The Writing Life

Things have been a little more quite on the web site here as they’ve gotten busier in the real world. I’m involved in promotional efforts for The Bones of the Old Ones— far more time consuming than I would have realized a few years back — and I’m putting a polish on the first two-thirds of the third Dabir and Asim novel. I wish I was polishing all of it, but I don’t have all of it written.

As of this weekend, though, I must switch gears to begin work on my next Pathfinder Tales book for Paizo. As I’ll be busy with that for several months, I don’t want to come back to a bunch of messy first draft pages on book 3 of Dabir and Asim (with plot arcs that fizzle, character names that change, and long slow bits that don’t go anywhere) so I’ve spent several weeks shoring things up and doing some tweaking.

It may be because of my work on the upcoming Pathfinder novel, but I’ve been feeling a real itch to do some gaming. Or it may be because I’m feeling a little stressed and need to decompress. The sitcom stereotype is, of course, that when women get stressed they go shopping for clothes. Me, I open up the closet of cool strategy and tactical boardgames I never get to play because I’m always so busy, and sigh longingly.

Last night, instead of writing some more e-mails or revisiting my Pathfinder Tales outline, I was surfing online for information about all sorts of great looking strategic and tactical wargames that I don’t own, wanting to buy them. Much like the sitcom shoe shopping woman, though, I know full well that anything I buy would end up in the closet with all the other shoes… where shoes equals cool games that are being unplayed, like GMT’s SPQR or Chariots of Fire, or Victory Point Games’ Zulus on the Ramparts! or Astra Titanus, or DVG’s Field Commander: Napoleon or Thunderbolt Apache Leader.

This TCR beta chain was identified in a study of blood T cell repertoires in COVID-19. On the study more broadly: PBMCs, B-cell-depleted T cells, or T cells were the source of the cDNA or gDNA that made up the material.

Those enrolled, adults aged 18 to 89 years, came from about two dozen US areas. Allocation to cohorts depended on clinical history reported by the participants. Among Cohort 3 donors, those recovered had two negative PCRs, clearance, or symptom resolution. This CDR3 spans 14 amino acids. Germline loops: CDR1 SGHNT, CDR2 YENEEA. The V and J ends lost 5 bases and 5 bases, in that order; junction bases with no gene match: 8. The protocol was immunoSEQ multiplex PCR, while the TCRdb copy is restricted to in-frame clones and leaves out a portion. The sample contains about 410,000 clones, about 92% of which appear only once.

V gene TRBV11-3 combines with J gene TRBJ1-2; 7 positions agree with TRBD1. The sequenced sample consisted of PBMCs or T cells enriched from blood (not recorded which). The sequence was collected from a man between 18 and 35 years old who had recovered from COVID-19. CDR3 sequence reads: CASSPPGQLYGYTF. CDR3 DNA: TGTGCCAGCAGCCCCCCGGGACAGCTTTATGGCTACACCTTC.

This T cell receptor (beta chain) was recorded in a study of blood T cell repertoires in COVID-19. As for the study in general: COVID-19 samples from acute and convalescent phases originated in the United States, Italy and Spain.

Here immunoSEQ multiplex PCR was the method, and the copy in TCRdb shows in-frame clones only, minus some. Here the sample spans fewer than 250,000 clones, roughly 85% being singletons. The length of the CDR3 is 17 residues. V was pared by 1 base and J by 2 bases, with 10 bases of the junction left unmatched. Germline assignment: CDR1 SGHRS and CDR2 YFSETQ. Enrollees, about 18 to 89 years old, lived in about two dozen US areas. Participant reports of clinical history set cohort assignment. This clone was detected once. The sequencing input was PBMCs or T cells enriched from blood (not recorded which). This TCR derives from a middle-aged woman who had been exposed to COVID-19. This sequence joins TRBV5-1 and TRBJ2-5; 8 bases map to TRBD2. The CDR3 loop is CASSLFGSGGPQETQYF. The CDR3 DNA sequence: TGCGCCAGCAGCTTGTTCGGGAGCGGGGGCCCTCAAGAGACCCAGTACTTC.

I traded a bunch of old comic books and role playing books on Ebay to pick up the GMT and DVG stuff at about this time of year in 2010 and 2011, and I’m sad to say that I’ve played Chariots of Fire exactly once, and Astra Titanus a half dozen times (it plays much faster). Chariots is a game of bronze-age tactical combat, where you’re managing entire armies. In Astra Titanus, you’re commanding a starfleet desperately fighting off what is essentially the Doomsday Machine (or for those of you with no appreciation of Star Trek history or the BEST STAR TREK EPISODE EVER, a Borg cube). I loved them both and want to play more, and these other games look great, but being a father, husband, and writer doesn’t leave much time for fighting imaginary battles. There are too many real world goblins that need taming or slaying.

Maybe I’ll allow myself a break over winter and lead some kind of paper army into battle. For now, though, I must press on with the everyday battles.